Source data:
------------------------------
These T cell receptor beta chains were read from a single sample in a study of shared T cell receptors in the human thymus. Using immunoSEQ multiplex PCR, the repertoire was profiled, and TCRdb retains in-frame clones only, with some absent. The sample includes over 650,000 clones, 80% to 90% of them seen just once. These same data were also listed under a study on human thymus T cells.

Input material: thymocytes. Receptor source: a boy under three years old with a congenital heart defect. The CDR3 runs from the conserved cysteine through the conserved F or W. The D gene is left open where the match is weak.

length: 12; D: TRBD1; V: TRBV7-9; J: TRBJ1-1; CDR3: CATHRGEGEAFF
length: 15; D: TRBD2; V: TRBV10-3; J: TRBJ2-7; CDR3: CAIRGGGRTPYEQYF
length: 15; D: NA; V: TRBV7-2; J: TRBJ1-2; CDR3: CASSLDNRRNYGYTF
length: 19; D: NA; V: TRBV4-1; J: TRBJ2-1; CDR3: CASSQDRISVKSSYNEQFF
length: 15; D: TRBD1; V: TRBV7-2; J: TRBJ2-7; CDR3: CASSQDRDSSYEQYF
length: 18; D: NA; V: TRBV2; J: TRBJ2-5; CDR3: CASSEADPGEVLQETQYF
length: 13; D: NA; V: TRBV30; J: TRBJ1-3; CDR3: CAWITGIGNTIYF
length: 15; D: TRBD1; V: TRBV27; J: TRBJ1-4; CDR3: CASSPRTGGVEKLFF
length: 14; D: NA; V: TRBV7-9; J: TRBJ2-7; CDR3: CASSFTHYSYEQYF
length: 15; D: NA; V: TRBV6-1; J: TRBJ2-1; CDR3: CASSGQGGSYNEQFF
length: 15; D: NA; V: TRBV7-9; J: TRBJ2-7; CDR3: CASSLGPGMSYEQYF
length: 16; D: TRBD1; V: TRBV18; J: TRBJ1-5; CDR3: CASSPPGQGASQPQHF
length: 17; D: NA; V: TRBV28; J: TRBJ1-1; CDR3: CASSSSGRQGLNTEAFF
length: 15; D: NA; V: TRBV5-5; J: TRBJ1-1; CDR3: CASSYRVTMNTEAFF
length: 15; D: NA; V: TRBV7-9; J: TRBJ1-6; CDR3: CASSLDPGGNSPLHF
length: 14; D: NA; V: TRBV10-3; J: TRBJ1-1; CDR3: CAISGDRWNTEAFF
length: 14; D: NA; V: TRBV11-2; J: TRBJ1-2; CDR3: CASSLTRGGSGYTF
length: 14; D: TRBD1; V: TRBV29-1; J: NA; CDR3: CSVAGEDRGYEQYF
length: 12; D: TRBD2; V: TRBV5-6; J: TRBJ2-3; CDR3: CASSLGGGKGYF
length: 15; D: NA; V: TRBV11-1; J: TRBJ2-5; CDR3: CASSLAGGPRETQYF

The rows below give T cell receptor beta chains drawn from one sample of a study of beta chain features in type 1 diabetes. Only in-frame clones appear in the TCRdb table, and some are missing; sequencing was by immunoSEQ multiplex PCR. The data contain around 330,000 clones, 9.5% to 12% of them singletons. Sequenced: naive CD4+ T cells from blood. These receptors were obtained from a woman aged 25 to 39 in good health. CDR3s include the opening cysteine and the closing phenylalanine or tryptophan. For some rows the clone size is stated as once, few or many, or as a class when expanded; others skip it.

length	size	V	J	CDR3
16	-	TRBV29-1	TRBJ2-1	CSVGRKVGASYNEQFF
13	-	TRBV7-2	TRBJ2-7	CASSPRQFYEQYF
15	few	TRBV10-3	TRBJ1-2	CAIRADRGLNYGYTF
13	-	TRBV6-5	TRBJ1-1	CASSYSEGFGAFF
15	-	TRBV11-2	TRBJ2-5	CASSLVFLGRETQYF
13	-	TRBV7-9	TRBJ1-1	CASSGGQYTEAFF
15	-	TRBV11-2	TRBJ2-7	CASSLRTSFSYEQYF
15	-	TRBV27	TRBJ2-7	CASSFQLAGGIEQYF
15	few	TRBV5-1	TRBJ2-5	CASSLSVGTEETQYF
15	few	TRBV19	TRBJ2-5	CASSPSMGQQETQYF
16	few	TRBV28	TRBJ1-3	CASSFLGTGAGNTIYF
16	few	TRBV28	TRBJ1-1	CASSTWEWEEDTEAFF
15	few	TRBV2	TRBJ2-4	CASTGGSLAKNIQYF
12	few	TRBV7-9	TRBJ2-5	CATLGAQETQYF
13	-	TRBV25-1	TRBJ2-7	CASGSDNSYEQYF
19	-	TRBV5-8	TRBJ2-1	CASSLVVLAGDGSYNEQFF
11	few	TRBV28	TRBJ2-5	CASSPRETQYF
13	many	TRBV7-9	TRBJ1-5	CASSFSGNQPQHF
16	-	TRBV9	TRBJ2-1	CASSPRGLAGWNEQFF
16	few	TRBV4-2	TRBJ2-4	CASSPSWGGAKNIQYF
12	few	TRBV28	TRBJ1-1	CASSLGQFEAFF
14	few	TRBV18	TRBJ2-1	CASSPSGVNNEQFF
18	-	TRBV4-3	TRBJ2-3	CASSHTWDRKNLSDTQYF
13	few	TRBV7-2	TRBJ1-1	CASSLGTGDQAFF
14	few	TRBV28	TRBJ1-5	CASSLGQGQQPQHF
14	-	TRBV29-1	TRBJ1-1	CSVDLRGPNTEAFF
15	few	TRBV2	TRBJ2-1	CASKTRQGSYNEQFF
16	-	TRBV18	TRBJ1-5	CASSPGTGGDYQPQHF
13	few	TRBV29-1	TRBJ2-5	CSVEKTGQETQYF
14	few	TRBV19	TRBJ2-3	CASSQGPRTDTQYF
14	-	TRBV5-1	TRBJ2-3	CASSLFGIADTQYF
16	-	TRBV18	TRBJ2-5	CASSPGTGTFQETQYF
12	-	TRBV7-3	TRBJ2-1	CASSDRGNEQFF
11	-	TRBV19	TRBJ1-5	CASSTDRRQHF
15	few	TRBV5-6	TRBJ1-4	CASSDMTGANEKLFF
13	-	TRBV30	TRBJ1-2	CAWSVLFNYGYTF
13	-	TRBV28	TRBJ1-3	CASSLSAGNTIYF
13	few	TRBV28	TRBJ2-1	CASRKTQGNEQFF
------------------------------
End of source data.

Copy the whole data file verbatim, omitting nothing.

These T cell receptor beta chains were read from a single sample in a study of shared T cell receptors in the human thymus. Using immunoSEQ multiplex PCR, the repertoire was profiled, and TCRdb retains in-frame clones only, with some absent. The sample includes over 650,000 clones, 80% to 90% of them seen just once. These same data were also listed under a study on human thymus T cells.

Input material: thymocytes. Receptor source: a boy under three years old with a congenital heart defect. The CDR3 runs from the conserved cysteine through the conserved F or W. The D gene is left open where the match is weak.

length: 12; D: TRBD1; V: TRBV7-9; J: TRBJ1-1; CDR3: CATHRGEGEAFF
length: 15; D: TRBD2; V: TRBV10-3; J: TRBJ2-7; CDR3: CAIRGGGRTPYEQYF
length: 15; D: NA; V: TRBV7-2; J: TRBJ1-2; CDR3: CASSLDNRRNYGYTF
length: 19; D: NA; V: TRBV4-1; J: TRBJ2-1; CDR3: CASSQDRISVKSSYNEQFF
length: 15; D: TRBD1; V: TRBV7-2; J: TRBJ2-7; CDR3: CASSQDRDSSYEQYF
length: 18; D: NA; V: TRBV2; J: TRBJ2-5; CDR3: CASSEADPGEVLQETQYF
length: 13; D: NA; V: TRBV30; J: TRBJ1-3; CDR3: CAWITGIGNTIYF
length: 15; D: TRBD1; V: TRBV27; J: TRBJ1-4; CDR3: CASSPRTGGVEKLFF
length: 14; D: NA; V: TRBV7-9; J: TRBJ2-7; CDR3: CASSFTHYSYEQYF
length: 15; D: NA; V: TRBV6-1; J: TRBJ2-1; CDR3: CASSGQGGSYNEQFF
length: 15; D: NA; V: TRBV7-9; J: TRBJ2-7; CDR3: CASSLGPGMSYEQYF
length: 16; D: TRBD1; V: TRBV18; J: TRBJ1-5; CDR3: CASSPPGQGASQPQHF
length: 17; D: NA; V: TRBV28; J: TRBJ1-1; CDR3: CASSSSGRQGLNTEAFF
length: 15; D: NA; V: TRBV5-5; J: TRBJ1-1; CDR3: CASSYRVTMNTEAFF
length: 15; D: NA; V: TRBV7-9; J: TRBJ1-6; CDR3: CASSLDPGGNSPLHF
length: 14; D: NA; V: TRBV10-3; J: TRBJ1-1; CDR3: CAISGDRWNTEAFF
length: 14; D: NA; V: TRBV11-2; J: TRBJ1-2; CDR3: CASSLTRGGSGYTF
length: 14; D: TRBD1; V: TRBV29-1; J: NA; CDR3: CSVAGEDRGYEQYF
length: 12; D: TRBD2; V: TRBV5-6; J: TRBJ2-3; CDR3: CASSLGGGKGYF
length: 15; D: NA; V: TRBV11-1; J: TRBJ2-5; CDR3: CASSLAGGPRETQYF

The rows below give T cell receptor beta chains drawn from one sample of a study of beta chain features in type 1 diabetes. Only in-frame clones appear in the TCRdb table, and some are missing; sequencing was by immunoSEQ multiplex PCR. The data contain around 330,000 clones, 9.5% to 12% of them singletons. Sequenced: naive CD4+ T cells from blood. These receptors were obtained from a woman aged 25 to 39 in good health. CDR3s include the opening cysteine and the closing phenylalanine or tryptophan. For some rows the clone size is stated as once, few or many, or as a class when expanded; others skip it.

length	size	V	J	CDR3
16	-	TRBV29-1	TRBJ2-1	CSVGRKVGASYNEQFF
13	-	TRBV7-2	TRBJ2-7	CASSPRQFYEQYF
15	few	TRBV10-3	TRBJ1-2	CAIRADRGLNYGYTF
13	-	TRBV6-5	TRBJ1-1	CASSYSEGFGAFF
15	-	TRBV11-2	TRBJ2-5	CASSLVFLGRETQYF
13	-	TRBV7-9	TRBJ1-1	CASSGGQYTEAFF
15	-	TRBV11-2	TRBJ2-7	CASSLRTSFSYEQYF
15	-	TRBV27	TRBJ2-7	CASSFQLAGGIEQYF
15	few	TRBV5-1	TRBJ2-5	CASSLSVGTEETQYF
15	few	TRBV19	TRBJ2-5	CASSPSMGQQETQYF
16	few	TRBV28	TRBJ1-3	CASSFLGTGAGNTIYF
16	few	TRBV28	TRBJ1-1	CASSTWEWEEDTEAFF
15	few	TRBV2	TRBJ2-4	CASTGGSLAKNIQYF
12	few	TRBV7-9	TRBJ2-5	CATLGAQETQYF
13	-	TRBV25-1	TRBJ2-7	CASGSDNSYEQYF
19	-	TRBV5-8	TRBJ2-1	CASSLVVLAGDGSYNEQFF
11	few	TRBV28	TRBJ2-5	CASSPRETQYF
13	many	TRBV7-9	TRBJ1-5	CASSFSGNQPQHF
16	-	TRBV9	TRBJ2-1	CASSPRGLAGWNEQFF
16	few	TRBV4-2	TRBJ2-4	CASSPSWGGAKNIQYF
12	few	TRBV28	TRBJ1-1	CASSLGQFEAFF
14	few	TRBV18	TRBJ2-1	CASSPSGVNNEQFF
18	-	TRBV4-3	TRBJ2-3	CASSHTWDRKNLSDTQYF
13	few	TRBV7-2	TRBJ1-1	CASSLGTGDQAFF
14	few	TRBV28	TRBJ1-5	CASSLGQGQQPQHF
14	-	TRBV29-1	TRBJ1-1	CSVDLRGPNTEAFF
15	few	TRBV2	TRBJ2-1	CASKTRQGSYNEQFF
16	-	TRBV18	TRBJ1-5	CASSPGTGGDYQPQHF
13	few	TRBV29-1	TRBJ2-5	CSVEKTGQETQYF
14	few	TRBV19	TRBJ2-3	CASSQGPRTDTQYF
14	-	TRBV5-1	TRBJ2-3	CASSLFGIADTQYF
16	-	TRBV18	TRBJ2-5	CASSPGTGTFQETQYF
12	-	TRBV7-3	TRBJ2-1	CASSDRGNEQFF
11	-	TRBV19	TRBJ1-5	CASSTDRRQHF
15	few	TRBV5-6	TRBJ1-4	CASSDMTGANEKLFF
13	-	TRBV30	TRBJ1-2	CAWSVLFNYGYTF
13	-	TRBV28	TRBJ1-3	CASSLSAGNTIYF
13	few	TRBV28	TRBJ2-1	CASRKTQGNEQFF